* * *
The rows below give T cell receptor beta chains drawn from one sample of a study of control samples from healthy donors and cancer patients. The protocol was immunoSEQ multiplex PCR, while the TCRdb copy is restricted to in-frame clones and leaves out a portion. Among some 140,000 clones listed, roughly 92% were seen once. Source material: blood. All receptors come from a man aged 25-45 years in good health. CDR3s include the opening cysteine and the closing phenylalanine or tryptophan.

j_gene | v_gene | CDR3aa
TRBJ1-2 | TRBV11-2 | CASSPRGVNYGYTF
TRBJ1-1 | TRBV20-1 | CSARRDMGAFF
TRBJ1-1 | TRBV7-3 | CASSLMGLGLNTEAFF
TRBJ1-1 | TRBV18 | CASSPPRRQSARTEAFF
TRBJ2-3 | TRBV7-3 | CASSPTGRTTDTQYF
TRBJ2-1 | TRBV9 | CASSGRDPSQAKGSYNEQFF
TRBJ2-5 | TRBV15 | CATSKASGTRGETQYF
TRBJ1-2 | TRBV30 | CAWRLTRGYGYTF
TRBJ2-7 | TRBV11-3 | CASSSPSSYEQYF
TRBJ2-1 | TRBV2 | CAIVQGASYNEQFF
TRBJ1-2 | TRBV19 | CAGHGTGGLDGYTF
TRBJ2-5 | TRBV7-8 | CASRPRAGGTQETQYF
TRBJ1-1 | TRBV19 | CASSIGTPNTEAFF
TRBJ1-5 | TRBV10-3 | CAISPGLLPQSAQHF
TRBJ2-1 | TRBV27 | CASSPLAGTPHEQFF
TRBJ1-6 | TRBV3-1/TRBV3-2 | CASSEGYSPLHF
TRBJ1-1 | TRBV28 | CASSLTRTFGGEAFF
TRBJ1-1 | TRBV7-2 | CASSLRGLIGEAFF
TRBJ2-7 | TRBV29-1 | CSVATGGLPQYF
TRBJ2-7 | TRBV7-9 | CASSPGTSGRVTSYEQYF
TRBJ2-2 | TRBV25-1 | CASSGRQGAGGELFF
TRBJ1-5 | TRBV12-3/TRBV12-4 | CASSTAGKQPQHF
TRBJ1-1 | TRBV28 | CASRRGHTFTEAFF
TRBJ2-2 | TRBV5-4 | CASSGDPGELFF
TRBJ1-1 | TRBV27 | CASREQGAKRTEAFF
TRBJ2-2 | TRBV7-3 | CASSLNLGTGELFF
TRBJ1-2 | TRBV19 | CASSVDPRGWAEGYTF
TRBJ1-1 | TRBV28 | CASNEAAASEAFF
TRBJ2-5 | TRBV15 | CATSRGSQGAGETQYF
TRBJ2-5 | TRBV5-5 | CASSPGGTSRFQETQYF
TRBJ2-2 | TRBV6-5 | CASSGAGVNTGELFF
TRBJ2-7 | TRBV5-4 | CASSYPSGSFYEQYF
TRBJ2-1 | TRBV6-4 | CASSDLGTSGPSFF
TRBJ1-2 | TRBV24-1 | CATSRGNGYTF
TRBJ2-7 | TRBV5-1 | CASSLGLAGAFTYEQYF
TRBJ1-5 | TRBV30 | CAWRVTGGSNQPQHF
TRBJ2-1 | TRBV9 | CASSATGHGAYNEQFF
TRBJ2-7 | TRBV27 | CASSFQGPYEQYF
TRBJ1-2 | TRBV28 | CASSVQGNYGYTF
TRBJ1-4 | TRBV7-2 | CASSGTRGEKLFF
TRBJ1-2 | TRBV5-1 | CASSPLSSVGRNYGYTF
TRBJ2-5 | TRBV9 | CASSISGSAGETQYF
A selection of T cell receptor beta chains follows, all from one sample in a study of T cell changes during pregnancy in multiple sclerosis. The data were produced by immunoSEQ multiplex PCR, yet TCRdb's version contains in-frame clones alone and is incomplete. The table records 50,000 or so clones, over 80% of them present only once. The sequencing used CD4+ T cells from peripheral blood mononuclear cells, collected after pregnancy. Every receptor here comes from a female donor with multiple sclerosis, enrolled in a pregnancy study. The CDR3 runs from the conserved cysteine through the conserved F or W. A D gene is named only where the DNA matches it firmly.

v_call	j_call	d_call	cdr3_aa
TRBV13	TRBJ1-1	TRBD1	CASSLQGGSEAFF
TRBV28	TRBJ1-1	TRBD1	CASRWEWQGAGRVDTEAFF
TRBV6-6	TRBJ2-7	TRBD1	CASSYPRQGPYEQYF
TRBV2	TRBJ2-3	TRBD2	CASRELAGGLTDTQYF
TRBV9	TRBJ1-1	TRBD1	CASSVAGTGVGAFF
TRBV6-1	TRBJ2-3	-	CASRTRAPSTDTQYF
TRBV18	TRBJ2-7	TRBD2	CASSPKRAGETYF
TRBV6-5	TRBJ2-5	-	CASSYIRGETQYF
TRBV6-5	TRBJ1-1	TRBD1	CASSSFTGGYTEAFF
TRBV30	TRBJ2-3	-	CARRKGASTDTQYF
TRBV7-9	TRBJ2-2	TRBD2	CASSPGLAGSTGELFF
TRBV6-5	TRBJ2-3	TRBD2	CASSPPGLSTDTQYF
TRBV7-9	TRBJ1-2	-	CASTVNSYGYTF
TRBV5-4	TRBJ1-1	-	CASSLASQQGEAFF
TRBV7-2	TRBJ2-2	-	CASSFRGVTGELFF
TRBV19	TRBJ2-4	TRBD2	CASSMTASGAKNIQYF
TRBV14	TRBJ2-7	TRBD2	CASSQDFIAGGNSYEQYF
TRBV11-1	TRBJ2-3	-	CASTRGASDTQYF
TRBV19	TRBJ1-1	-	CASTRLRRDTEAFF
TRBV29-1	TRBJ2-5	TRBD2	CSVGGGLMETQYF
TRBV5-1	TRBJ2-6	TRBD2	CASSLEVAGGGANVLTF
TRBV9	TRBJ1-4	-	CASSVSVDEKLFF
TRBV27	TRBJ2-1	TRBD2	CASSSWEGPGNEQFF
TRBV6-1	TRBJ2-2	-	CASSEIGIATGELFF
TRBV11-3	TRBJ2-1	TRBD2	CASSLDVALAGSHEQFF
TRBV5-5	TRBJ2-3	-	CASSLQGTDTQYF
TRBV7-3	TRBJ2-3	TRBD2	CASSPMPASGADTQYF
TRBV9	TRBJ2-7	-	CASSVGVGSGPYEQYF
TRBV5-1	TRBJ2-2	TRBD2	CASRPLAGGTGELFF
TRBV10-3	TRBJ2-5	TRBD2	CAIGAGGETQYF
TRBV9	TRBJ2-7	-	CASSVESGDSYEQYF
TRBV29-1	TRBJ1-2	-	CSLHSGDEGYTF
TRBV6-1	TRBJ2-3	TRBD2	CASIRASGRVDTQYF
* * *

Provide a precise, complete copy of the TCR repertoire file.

The rows below give T cell receptor beta chains drawn from one sample of a study of control samples from healthy donors and cancer patients. The protocol was immunoSEQ multiplex PCR, while the TCRdb copy is restricted to in-frame clones and leaves out a portion. Among some 140,000 clones listed, roughly 92% were seen once. Source material: blood. All receptors come from a man aged 25-45 years in good health. CDR3s include the opening cysteine and the closing phenylalanine or tryptophan.

j_gene | v_gene | CDR3aa
TRBJ1-2 | TRBV11-2 | CASSPRGVNYGYTF
TRBJ1-1 | TRBV20-1 | CSARRDMGAFF
TRBJ1-1 | TRBV7-3 | CASSLMGLGLNTEAFF
TRBJ1-1 | TRBV18 | CASSPPRRQSARTEAFF
TRBJ2-3 | TRBV7-3 | CASSPTGRTTDTQYF
TRBJ2-1 | TRBV9 | CASSGRDPSQAKGSYNEQFF
TRBJ2-5 | TRBV15 | CATSKASGTRGETQYF
TRBJ1-2 | TRBV30 | CAWRLTRGYGYTF
TRBJ2-7 | TRBV11-3 | CASSSPSSYEQYF
TRBJ2-1 | TRBV2 | CAIVQGASYNEQFF
TRBJ1-2 | TRBV19 | CAGHGTGGLDGYTF
TRBJ2-5 | TRBV7-8 | CASRPRAGGTQETQYF
TRBJ1-1 | TRBV19 | CASSIGTPNTEAFF
TRBJ1-5 | TRBV10-3 | CAISPGLLPQSAQHF
TRBJ2-1 | TRBV27 | CASSPLAGTPHEQFF
TRBJ1-6 | TRBV3-1/TRBV3-2 | CASSEGYSPLHF
TRBJ1-1 | TRBV28 | CASSLTRTFGGEAFF
TRBJ1-1 | TRBV7-2 | CASSLRGLIGEAFF
TRBJ2-7 | TRBV29-1 | CSVATGGLPQYF
TRBJ2-7 | TRBV7-9 | CASSPGTSGRVTSYEQYF
TRBJ2-2 | TRBV25-1 | CASSGRQGAGGELFF
TRBJ1-5 | TRBV12-3/TRBV12-4 | CASSTAGKQPQHF
TRBJ1-1 | TRBV28 | CASRRGHTFTEAFF
TRBJ2-2 | TRBV5-4 | CASSGDPGELFF
TRBJ1-1 | TRBV27 | CASREQGAKRTEAFF
TRBJ2-2 | TRBV7-3 | CASSLNLGTGELFF
TRBJ1-2 | TRBV19 | CASSVDPRGWAEGYTF
TRBJ1-1 | TRBV28 | CASNEAAASEAFF
TRBJ2-5 | TRBV15 | CATSRGSQGAGETQYF
TRBJ2-5 | TRBV5-5 | CASSPGGTSRFQETQYF
TRBJ2-2 | TRBV6-5 | CASSGAGVNTGELFF
TRBJ2-7 | TRBV5-4 | CASSYPSGSFYEQYF
TRBJ2-1 | TRBV6-4 | CASSDLGTSGPSFF
TRBJ1-2 | TRBV24-1 | CATSRGNGYTF
TRBJ2-7 | TRBV5-1 | CASSLGLAGAFTYEQYF
TRBJ1-5 | TRBV30 | CAWRVTGGSNQPQHF
TRBJ2-1 | TRBV9 | CASSATGHGAYNEQFF
TRBJ2-7 | TRBV27 | CASSFQGPYEQYF
TRBJ1-2 | TRBV28 | CASSVQGNYGYTF
TRBJ1-4 | TRBV7-2 | CASSGTRGEKLFF
TRBJ1-2 | TRBV5-1 | CASSPLSSVGRNYGYTF
TRBJ2-5 | TRBV9 | CASSISGSAGETQYF
A selection of T cell receptor beta chains follows, all from one sample in a study of T cell changes during pregnancy in multiple sclerosis. The data were produced by immunoSEQ multiplex PCR, yet TCRdb's version contains in-frame clones alone and is incomplete. The table records 50,000 or so clones, over 80% of them present only once. The sequencing used CD4+ T cells from peripheral blood mononuclear cells, collected after pregnancy. Every receptor here comes from a female donor with multiple sclerosis, enrolled in a pregnancy study. The CDR3 runs from the conserved cysteine through the conserved F or W. A D gene is named only where the DNA matches it firmly.

v_call	j_call	d_call	cdr3_aa
TRBV13	TRBJ1-1	TRBD1	CASSLQGGSEAFF
TRBV28	TRBJ1-1	TRBD1	CASRWEWQGAGRVDTEAFF
TRBV6-6	TRBJ2-7	TRBD1	CASSYPRQGPYEQYF
TRBV2	TRBJ2-3	TRBD2	CASRELAGGLTDTQYF
TRBV9	TRBJ1-1	TRBD1	CASSVAGTGVGAFF
TRBV6-1	TRBJ2-3	-	CASRTRAPSTDTQYF
TRBV18	TRBJ2-7	TRBD2	CASSPKRAGETYF
TRBV6-5	TRBJ2-5	-	CASSYIRGETQYF
TRBV6-5	TRBJ1-1	TRBD1	CASSSFTGGYTEAFF
TRBV30	TRBJ2-3	-	CARRKGASTDTQYF
TRBV7-9	TRBJ2-2	TRBD2	CASSPGLAGSTGELFF
TRBV6-5	TRBJ2-3	TRBD2	CASSPPGLSTDTQYF
TRBV7-9	TRBJ1-2	-	CASTVNSYGYTF
TRBV5-4	TRBJ1-1	-	CASSLASQQGEAFF
TRBV7-2	TRBJ2-2	-	CASSFRGVTGELFF
TRBV19	TRBJ2-4	TRBD2	CASSMTASGAKNIQYF
TRBV14	TRBJ2-7	TRBD2	CASSQDFIAGGNSYEQYF
TRBV11-1	TRBJ2-3	-	CASTRGASDTQYF
TRBV19	TRBJ1-1	-	CASTRLRRDTEAFF
TRBV29-1	TRBJ2-5	TRBD2	CSVGGGLMETQYF
TRBV5-1	TRBJ2-6	TRBD2	CASSLEVAGGGANVLTF
TRBV9	TRBJ1-4	-	CASSVSVDEKLFF
TRBV27	TRBJ2-1	TRBD2	CASSSWEGPGNEQFF
TRBV6-1	TRBJ2-2	-	CASSEIGIATGELFF
TRBV11-3	TRBJ2-1	TRBD2	CASSLDVALAGSHEQFF
TRBV5-5	TRBJ2-3	-	CASSLQGTDTQYF
TRBV7-3	TRBJ2-3	TRBD2	CASSPMPASGADTQYF
TRBV9	TRBJ2-7	-	CASSVGVGSGPYEQYF
TRBV5-1	TRBJ2-2	TRBD2	CASRPLAGGTGELFF
TRBV10-3	TRBJ2-5	TRBD2	CAIGAGGETQYF
TRBV9	TRBJ2-7	-	CASSVESGDSYEQYF
TRBV29-1	TRBJ1-2	-	CSLHSGDEGYTF
TRBV6-1	TRBJ2-3	TRBD2	CASIRASGRVDTQYF